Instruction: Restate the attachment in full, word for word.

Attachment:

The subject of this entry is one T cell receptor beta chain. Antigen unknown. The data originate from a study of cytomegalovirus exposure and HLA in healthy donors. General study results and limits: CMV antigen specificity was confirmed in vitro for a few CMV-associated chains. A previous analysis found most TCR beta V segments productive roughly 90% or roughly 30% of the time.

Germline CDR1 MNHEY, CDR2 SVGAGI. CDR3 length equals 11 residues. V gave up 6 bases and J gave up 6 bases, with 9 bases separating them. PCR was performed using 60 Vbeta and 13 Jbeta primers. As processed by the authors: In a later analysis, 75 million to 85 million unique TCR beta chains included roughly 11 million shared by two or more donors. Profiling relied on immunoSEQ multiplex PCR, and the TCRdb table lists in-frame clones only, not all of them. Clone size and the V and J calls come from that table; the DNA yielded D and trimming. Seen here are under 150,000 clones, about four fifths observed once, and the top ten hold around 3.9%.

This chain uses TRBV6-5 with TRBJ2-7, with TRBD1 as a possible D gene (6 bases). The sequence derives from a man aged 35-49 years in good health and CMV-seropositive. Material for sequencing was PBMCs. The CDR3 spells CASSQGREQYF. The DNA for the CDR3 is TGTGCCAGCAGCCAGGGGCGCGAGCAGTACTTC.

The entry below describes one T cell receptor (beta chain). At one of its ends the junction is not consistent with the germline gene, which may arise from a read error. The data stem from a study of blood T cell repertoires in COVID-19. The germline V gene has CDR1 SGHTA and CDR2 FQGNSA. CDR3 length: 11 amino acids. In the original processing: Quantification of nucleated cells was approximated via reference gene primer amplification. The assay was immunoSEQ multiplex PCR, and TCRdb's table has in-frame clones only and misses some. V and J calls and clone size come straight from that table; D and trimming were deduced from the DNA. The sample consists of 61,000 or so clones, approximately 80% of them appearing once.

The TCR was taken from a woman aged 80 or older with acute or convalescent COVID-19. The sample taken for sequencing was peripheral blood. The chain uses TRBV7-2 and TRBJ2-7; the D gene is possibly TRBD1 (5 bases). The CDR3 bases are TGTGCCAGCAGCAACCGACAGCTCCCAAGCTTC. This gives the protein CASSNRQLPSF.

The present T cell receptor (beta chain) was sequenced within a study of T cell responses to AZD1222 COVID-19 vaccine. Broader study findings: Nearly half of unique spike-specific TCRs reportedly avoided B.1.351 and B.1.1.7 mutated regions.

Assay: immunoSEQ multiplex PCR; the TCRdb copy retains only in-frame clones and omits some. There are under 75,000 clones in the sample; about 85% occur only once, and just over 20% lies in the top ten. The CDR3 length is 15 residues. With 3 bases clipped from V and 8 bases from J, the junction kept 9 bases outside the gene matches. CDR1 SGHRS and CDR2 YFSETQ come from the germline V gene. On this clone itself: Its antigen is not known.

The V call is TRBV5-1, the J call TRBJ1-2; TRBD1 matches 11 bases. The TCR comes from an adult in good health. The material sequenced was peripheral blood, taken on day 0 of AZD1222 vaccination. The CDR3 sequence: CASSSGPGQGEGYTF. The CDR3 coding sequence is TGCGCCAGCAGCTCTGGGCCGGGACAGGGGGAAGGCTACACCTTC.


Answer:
The subject of this entry is one T cell receptor beta chain. Antigen unknown. The data originate from a study of cytomegalovirus exposure and HLA in healthy donors. General study results and limits: CMV antigen specificity was confirmed in vitro for a few CMV-associated chains. A previous analysis found most TCR beta V segments productive roughly 90% or roughly 30% of the time.

Germline CDR1 MNHEY, CDR2 SVGAGI. CDR3 length equals 11 residues. V gave up 6 bases and J gave up 6 bases, with 9 bases separating them. PCR was performed using 60 Vbeta and 13 Jbeta primers. As processed by the authors: In a later analysis, 75 million to 85 million unique TCR beta chains included roughly 11 million shared by two or more donors. Profiling relied on immunoSEQ multiplex PCR, and the TCRdb table lists in-frame clones only, not all of them. Clone size and the V and J calls come from that table; the DNA yielded D and trimming. Seen here are under 150,000 clones, about four fifths observed once, and the top ten hold around 3.9%.

This chain uses TRBV6-5 with TRBJ2-7, with TRBD1 as a possible D gene (6 bases). The sequence derives from a man aged 35-49 years in good health and CMV-seropositive. Material for sequencing was PBMCs. The CDR3 spells CASSQGREQYF. The DNA for the CDR3 is TGTGCCAGCAGCCAGGGGCGCGAGCAGTACTTC.

The entry below describes one T cell receptor (beta chain). At one of its ends the junction is not consistent with the germline gene, which may arise from a read error. The data stem from a study of blood T cell repertoires in COVID-19. The germline V gene has CDR1 SGHTA and CDR2 FQGNSA. CDR3 length: 11 amino acids. In the original processing: Quantification of nucleated cells was approximated via reference gene primer amplification. The assay was immunoSEQ multiplex PCR, and TCRdb's table has in-frame clones only and misses some. V and J calls and clone size come straight from that table; D and trimming were deduced from the DNA. The sample consists of 61,000 or so clones, approximately 80% of them appearing once.

The TCR was taken from a woman aged 80 or older with acute or convalescent COVID-19. The sample taken for sequencing was peripheral blood. The chain uses TRBV7-2 and TRBJ2-7; the D gene is possibly TRBD1 (5 bases). The CDR3 bases are TGTGCCAGCAGCAACCGACAGCTCCCAAGCTTC. This gives the protein CASSNRQLPSF.

The present T cell receptor (beta chain) was sequenced within a study of T cell responses to AZD1222 COVID-19 vaccine. Broader study findings: Nearly half of unique spike-specific TCRs reportedly avoided B.1.351 and B.1.1.7 mutated regions.

Assay: immunoSEQ multiplex PCR; the TCRdb copy retains only in-frame clones and omits some. There are under 75,000 clones in the sample; about 85% occur only once, and just over 20% lies in the top ten. The CDR3 length is 15 residues. With 3 bases clipped from V and 8 bases from J, the junction kept 9 bases outside the gene matches. CDR1 SGHRS and CDR2 YFSETQ come from the germline V gene. On this clone itself: Its antigen is not known.

The V call is TRBV5-1, the J call TRBJ1-2; TRBD1 matches 11 bases. The TCR comes from an adult in good health. The material sequenced was peripheral blood, taken on day 0 of AZD1222 vaccination. The CDR3 sequence: CASSSGPGQGEGYTF. The CDR3 coding sequence is TGCGCCAGCAGCTCTGGGCCGGGACAGGGGGAAGGCTACACCTTC.